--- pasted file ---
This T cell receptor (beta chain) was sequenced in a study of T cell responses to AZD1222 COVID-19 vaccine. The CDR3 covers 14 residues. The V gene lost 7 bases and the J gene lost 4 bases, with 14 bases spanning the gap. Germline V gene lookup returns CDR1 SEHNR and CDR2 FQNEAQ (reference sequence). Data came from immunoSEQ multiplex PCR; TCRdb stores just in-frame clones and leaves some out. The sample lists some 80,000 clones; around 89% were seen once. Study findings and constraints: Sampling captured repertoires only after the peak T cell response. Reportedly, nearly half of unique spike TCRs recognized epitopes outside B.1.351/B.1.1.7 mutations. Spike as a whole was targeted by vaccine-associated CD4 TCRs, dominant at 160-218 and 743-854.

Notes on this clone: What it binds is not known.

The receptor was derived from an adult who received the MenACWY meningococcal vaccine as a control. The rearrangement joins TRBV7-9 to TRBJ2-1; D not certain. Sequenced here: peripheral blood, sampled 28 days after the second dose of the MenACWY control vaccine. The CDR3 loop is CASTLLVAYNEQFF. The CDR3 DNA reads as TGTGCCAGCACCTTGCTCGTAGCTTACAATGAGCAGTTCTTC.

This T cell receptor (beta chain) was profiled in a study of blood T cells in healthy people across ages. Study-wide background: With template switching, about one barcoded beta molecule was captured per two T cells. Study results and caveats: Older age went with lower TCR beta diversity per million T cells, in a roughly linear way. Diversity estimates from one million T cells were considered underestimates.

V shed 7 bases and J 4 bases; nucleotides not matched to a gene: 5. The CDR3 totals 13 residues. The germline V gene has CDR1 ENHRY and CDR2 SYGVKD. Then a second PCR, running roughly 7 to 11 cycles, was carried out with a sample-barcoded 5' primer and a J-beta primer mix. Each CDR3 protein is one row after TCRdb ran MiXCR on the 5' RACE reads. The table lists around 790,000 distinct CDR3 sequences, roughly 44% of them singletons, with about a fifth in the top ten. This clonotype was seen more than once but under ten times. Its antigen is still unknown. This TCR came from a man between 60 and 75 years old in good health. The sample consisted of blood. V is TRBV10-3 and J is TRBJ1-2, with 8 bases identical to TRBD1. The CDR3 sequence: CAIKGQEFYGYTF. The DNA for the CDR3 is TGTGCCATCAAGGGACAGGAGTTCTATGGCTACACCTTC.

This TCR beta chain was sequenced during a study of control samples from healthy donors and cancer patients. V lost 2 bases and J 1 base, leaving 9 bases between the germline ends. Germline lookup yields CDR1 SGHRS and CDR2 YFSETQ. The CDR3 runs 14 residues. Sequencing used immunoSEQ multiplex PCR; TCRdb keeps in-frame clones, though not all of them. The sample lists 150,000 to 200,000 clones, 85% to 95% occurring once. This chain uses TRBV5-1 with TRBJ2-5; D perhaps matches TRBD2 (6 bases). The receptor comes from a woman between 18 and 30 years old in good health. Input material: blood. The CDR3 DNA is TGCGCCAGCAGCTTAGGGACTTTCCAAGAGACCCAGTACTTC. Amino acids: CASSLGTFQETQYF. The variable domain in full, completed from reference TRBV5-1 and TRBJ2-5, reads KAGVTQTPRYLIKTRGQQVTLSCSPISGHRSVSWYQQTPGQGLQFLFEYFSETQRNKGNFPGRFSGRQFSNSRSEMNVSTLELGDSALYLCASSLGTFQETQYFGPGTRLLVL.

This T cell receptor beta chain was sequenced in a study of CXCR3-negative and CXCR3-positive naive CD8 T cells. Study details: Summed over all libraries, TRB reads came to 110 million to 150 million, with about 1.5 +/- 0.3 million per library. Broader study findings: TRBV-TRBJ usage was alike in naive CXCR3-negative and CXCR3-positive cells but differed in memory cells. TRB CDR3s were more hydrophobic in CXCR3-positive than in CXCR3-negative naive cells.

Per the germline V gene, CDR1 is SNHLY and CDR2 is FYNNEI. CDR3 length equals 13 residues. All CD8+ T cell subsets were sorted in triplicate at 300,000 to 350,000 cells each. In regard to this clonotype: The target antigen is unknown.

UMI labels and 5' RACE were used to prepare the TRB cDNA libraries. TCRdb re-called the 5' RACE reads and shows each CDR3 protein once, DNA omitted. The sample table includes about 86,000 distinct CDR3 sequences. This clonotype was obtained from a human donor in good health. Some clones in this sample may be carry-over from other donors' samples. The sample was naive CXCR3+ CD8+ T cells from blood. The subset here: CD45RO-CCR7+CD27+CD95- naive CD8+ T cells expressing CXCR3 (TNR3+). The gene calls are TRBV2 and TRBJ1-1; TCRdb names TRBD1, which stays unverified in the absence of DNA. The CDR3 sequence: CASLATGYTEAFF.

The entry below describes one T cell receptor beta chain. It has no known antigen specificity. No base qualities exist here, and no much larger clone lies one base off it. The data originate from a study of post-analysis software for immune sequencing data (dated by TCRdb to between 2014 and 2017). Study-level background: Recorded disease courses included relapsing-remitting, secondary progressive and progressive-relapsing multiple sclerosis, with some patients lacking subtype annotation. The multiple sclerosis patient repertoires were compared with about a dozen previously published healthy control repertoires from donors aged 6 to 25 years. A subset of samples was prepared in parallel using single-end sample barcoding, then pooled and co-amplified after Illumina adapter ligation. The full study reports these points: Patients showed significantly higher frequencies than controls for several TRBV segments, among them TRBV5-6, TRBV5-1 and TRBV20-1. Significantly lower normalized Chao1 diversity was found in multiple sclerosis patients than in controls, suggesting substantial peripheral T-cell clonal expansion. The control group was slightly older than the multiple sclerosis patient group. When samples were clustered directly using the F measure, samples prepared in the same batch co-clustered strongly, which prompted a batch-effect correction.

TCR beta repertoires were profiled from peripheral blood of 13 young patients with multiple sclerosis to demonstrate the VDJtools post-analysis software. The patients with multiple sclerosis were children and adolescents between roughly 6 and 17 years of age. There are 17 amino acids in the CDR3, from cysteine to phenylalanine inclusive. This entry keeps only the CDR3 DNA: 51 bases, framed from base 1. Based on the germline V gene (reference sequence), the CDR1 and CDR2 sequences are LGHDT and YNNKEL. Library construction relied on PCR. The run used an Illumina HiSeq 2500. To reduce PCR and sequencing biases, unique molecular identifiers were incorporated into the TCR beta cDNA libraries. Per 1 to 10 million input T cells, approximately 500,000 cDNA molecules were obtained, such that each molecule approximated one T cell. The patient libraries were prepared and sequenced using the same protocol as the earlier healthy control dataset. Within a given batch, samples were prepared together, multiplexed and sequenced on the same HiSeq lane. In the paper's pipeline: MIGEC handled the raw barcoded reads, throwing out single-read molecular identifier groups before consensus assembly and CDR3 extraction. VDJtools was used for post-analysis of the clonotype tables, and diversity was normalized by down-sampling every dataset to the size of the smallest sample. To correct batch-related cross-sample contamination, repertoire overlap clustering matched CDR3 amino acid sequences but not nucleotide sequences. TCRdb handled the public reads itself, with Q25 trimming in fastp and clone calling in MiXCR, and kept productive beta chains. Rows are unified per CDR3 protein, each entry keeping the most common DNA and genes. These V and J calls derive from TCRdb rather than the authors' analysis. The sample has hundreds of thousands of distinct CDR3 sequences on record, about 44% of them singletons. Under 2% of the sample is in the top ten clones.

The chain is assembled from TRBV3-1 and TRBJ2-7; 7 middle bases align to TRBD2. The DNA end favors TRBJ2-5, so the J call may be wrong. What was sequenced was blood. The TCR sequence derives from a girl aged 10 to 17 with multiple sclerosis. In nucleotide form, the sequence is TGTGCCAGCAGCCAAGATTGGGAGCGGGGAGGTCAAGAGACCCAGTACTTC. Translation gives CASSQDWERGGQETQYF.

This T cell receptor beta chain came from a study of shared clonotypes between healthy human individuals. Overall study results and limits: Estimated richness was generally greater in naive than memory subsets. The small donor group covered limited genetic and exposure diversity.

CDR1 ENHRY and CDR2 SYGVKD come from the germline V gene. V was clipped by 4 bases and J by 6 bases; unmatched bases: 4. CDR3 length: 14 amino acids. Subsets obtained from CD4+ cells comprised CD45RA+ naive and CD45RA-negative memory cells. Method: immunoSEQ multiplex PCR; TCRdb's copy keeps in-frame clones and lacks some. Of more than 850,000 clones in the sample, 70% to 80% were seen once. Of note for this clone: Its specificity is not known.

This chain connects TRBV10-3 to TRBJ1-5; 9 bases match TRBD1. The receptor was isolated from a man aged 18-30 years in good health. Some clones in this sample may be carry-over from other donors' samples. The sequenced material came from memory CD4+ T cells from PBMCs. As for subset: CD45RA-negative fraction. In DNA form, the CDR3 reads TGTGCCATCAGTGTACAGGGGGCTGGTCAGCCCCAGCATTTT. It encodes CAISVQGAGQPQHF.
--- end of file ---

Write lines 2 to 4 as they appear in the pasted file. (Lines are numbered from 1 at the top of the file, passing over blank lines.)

Notes on this clone: What it binds is not known.

The receptor was derived from an adult who received the MenACWY meningococcal vaccine as a control. The rearrangement joins TRBV7-9 to TRBJ2-1; D not certain. Sequenced here: peripheral blood, sampled 28 days after the second dose of the MenACWY control vaccine. The CDR3 loop is CASTLLVAYNEQFF. The CDR3 DNA reads as TGTGCCAGCACCTTGCTCGTAGCTTACAATGAGCAGTTCTTC.

This T cell receptor (beta chain) was profiled in a study of blood T cells in healthy people across ages. Study-wide background: With template switching, about one barcoded beta molecule was captured per two T cells. Study results and caveats: Older age went with lower TCR beta diversity per million T cells, in a roughly linear way. Diversity estimates from one million T cells were considered underestimates.